The complement inhibitor may be employed in a separate dosage form from any of the other components of the formulation of the invention such as two separate injections or the two or three may be employed in a single dosage form, such as a single injection.

With regard to such systemic formulations, where the complement inhibitor is to be employed alone, single or divided doses of from about 1 to about 10,000 mg, preferably from about 2 to about 2000 mg/one to four times daily, may be administered in systemic dosage forms as described above.

The complement inhibitor alone or with any of the other components of the formulation of the invention may be administered prior to, during, or after administration of the carrier and pharmaceutical or solvent/and or pharmaceutical.

A pharmaceutical kit comprising one or more containers filled with one or more of the complement inhibitors can be included along with containers containing the pharmaceutical and solvent or carrier and other necessary reagent or reagents for mixing or dissolving any of the components of the kit.

This invention can be better understood by referring to the following examples which are given for illustrative purposes only and are not meant to limit the invention.

The following MATERIALS AND METHODS were used in the examples that follow.

Drugs and Reagents

The following injection concentrates were used: Taxol® (MeadJohnson Oncology Products, Bristol-Myers Squibb Co., Princeton, N.J.) containing 6 mg/ml paclitaxel and 527 mg/ml Cremophor EL® in 50% ethanol; Paraplatin® (Bristol-Myers Squibb Co., Princeton, N.J.) containing 50 mg/ml carboplatin and 50 mg/ml mannitol in H2O); Sandimmune® (Sandoz Pharm. Co., East Hanover, N.J.) containing 50 mg/ml cyclosporine and 650 mg/ml Cremophor EL in 32.9% ethanol; Taxotere® (Rhone-Poulenc Rorer Pharm. Inc.) containing 40 mg/ml docetaxel in polysorbate 80 (Tween-80). The above agents were diluted either in phosphate buffered saline (PBS) or in 0.9% sodium chloride injection, USP (McGaw, Inc., Irvine, Calif.) to give 0.5 or 1 mg/ml stock with regard to the active ingredient. Cyclosporine was also used as a 10 mg/ml stock. Docetaxel stock solutions were prepared both in saline and in 50% ethanol. Cremophor EL®, the nonionic emulsifier vehicle of Taxol and cyclosporine, was purchased from Sigma Chem. Co. (St. Louis, Mo.) and was diluted in 50% ethanol to give a 527 mg/ml stock. As it is critical in the present study, FIG. 1 provides structural information on the molecules present in Cremophor EL (Muller, K., 1966, Tenside 3, 37).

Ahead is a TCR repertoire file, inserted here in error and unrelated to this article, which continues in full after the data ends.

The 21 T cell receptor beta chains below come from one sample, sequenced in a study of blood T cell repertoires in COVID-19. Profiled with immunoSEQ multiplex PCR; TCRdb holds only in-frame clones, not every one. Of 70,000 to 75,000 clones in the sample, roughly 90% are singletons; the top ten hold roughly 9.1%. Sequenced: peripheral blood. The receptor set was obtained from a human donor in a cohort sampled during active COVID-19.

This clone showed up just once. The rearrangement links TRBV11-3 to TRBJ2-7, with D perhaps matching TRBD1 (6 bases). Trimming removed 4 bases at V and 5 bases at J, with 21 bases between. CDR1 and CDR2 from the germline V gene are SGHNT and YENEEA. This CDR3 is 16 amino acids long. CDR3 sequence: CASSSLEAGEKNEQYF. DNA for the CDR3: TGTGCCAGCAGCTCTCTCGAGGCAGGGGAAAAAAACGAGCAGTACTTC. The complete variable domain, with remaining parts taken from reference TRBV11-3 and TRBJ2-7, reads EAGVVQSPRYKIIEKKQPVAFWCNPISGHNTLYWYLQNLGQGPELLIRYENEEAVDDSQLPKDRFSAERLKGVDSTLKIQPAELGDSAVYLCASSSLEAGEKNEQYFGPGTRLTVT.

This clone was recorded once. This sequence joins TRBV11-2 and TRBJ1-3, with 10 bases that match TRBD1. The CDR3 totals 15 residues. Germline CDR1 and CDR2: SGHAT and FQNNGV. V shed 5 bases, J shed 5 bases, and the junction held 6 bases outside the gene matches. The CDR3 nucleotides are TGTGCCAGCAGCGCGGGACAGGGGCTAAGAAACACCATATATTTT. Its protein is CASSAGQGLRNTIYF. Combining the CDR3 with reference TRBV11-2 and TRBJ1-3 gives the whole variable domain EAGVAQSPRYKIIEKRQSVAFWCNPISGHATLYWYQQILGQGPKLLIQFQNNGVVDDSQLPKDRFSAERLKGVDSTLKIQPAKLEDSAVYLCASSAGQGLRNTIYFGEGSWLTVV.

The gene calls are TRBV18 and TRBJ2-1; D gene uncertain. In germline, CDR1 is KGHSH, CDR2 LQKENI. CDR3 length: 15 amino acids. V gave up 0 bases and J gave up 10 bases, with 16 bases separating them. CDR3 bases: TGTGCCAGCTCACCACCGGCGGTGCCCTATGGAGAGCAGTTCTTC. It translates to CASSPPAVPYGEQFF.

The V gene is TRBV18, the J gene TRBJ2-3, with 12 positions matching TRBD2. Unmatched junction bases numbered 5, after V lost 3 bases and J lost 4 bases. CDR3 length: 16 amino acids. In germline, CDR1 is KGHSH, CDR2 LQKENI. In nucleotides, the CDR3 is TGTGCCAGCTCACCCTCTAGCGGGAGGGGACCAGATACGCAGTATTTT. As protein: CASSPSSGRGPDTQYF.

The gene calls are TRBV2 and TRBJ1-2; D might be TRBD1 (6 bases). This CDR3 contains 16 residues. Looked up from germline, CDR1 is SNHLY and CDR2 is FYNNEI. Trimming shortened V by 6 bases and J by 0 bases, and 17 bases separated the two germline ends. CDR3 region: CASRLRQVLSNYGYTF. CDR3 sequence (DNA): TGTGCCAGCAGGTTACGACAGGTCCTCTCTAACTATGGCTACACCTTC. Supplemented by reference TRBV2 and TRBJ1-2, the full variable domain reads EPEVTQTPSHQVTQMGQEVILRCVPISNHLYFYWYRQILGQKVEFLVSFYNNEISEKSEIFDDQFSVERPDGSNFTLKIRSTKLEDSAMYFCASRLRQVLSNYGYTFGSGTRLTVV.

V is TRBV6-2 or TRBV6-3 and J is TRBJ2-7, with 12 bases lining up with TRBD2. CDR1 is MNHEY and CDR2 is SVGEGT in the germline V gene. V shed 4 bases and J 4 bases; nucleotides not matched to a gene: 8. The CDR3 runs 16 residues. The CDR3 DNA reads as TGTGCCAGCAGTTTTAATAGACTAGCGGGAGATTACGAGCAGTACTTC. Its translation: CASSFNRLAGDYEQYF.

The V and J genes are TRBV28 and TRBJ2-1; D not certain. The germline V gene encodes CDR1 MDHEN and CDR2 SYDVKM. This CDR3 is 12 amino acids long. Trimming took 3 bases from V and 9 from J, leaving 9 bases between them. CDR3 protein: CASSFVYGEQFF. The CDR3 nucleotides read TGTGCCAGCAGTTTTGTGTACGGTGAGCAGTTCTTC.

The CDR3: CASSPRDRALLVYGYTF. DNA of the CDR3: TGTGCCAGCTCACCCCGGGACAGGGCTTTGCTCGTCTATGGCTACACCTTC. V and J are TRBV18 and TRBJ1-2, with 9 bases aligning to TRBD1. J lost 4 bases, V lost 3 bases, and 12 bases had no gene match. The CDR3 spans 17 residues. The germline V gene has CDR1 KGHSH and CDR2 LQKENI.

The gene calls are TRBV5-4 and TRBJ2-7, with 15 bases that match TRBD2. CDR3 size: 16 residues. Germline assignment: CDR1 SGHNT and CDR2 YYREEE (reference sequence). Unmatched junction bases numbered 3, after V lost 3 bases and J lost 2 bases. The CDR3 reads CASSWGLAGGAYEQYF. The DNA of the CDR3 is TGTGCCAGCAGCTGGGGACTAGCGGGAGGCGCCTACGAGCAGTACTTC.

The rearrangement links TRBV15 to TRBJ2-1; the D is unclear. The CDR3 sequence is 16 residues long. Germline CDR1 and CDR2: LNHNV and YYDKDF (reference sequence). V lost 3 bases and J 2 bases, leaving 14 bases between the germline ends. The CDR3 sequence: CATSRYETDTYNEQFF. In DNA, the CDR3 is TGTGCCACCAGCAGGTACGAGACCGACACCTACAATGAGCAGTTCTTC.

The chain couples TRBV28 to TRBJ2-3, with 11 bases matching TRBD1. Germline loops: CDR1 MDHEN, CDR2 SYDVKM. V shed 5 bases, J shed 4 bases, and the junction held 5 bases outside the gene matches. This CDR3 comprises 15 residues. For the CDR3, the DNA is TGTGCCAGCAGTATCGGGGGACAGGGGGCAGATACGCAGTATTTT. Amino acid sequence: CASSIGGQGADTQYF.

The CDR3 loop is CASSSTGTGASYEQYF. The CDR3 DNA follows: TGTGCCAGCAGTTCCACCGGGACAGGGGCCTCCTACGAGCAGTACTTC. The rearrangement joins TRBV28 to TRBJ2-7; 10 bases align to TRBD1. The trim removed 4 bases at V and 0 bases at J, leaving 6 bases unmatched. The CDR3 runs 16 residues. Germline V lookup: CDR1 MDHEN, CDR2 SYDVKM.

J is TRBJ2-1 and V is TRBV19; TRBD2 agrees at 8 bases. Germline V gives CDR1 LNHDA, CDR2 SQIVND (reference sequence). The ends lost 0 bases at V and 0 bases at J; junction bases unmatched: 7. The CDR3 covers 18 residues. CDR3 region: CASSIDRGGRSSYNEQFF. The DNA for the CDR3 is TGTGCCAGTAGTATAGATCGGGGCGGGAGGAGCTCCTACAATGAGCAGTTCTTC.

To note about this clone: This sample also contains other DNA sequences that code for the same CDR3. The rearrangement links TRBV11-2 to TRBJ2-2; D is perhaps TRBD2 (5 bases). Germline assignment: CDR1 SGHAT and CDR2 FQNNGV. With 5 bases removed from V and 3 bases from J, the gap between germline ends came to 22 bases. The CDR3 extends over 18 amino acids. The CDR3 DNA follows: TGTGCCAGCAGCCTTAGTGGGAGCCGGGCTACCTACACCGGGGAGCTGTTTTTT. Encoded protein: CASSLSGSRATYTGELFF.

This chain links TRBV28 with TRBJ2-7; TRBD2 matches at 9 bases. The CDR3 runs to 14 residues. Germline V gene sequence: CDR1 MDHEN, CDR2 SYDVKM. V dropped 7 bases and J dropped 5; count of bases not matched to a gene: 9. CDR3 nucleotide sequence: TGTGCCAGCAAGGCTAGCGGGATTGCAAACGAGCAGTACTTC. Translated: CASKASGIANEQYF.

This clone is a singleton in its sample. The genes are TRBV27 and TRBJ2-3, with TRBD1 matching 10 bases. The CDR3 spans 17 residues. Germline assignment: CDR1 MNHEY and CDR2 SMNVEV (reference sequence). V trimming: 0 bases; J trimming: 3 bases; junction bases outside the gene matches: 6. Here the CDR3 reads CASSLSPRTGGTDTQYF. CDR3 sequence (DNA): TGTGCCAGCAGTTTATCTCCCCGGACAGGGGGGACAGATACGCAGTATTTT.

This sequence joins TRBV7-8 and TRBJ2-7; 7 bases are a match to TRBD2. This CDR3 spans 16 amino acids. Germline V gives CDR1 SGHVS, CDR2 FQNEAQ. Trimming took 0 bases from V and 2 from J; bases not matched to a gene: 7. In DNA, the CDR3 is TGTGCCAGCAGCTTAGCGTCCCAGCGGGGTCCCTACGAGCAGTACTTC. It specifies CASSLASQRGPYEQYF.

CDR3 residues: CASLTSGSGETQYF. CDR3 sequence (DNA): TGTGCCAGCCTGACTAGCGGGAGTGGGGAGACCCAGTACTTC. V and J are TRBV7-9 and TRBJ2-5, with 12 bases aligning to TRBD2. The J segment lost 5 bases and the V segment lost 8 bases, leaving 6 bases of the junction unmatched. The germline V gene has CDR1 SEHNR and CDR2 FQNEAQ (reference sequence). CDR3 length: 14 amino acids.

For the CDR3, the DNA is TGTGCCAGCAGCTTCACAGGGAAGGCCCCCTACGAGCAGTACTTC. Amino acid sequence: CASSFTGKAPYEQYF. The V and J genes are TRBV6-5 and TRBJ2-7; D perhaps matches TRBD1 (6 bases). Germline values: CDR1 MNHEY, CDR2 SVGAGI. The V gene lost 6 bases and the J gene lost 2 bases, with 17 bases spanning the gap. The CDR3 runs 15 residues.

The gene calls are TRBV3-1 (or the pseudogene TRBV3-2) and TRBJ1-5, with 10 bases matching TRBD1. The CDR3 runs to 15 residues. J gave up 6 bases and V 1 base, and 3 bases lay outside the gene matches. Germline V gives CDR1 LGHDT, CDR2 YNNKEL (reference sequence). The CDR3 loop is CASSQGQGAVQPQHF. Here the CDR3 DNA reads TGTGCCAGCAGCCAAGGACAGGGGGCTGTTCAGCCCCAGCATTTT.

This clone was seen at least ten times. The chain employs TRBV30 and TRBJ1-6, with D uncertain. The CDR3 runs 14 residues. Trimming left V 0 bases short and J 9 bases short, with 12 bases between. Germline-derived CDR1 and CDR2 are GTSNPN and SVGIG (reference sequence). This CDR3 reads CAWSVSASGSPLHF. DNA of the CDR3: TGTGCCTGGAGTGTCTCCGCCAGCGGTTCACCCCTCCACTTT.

Recombinant soluble complement receptor type 1 (sCR1) was kindly provided under a Material Transfer Agreement by T Cell Sciences, Inc. (Needham, Mass.).

Subjects and Collection of Serum Specimens

Non-anticoagulated blood was drawn from healthy volunteers and from cancer patients according to protocols approved, as additions to existing protocols, by the Walter Reed Army Medical Center Human Use Committee, and by the University of Southern California (USC)/Norris Cancer Center Institutional Review Board and General Clinical Research Center. The cancer patients (6 men and 4 women) were taking part in a phase I pharmacologic study evaluating treatment with Taxol for solid tumors utilizing an every 2 week dosage schedule, and gave written informed consent. In the present study no special effort was made to record hypersensitivity reactions to Taxol; the blood specimens were obtained before the first cycle of therapy, when patients had not received cytostatic treatment for at least 3 weeks. Blood was allowed to clot at room temperature and the serum was stored at −80° C. It was thawed and kept at 4° C. before incubation with the test agents.

Assay of In Vitro Complement Activation

To assess C activation in vitro we measured the drug-induced rise of two C split products, SC5b-9 and Bb, using ELISA kits from Quidel Corp. (San Diego, Calif.). SC5b-9 is the soluble, S-protein-bound form of the terminal complex, a sensitive measure of C5a formation through both the classical and the alternative pathways, while Bb is the proteolytically active fragment of factor B, a specific marker of C activation through the alternative pathway. The test agents were incubated with the serum in a shaking water bath (80 rpm cycle) for 30 to 60 min at 37° C. at an activator to serum volume ratio of 1:5 or 1:10. Typically, 5 μl of drug (stock) was added to 45 μl of serum placed in Eppendorf tubes. The reaction was stopped by adding 20 volume of the specimen diluent from the ELISA kits containing PBS, 0.05% Tween-20, protein stabilizers, and 0.01% Thimerosal.

Statistical Analysis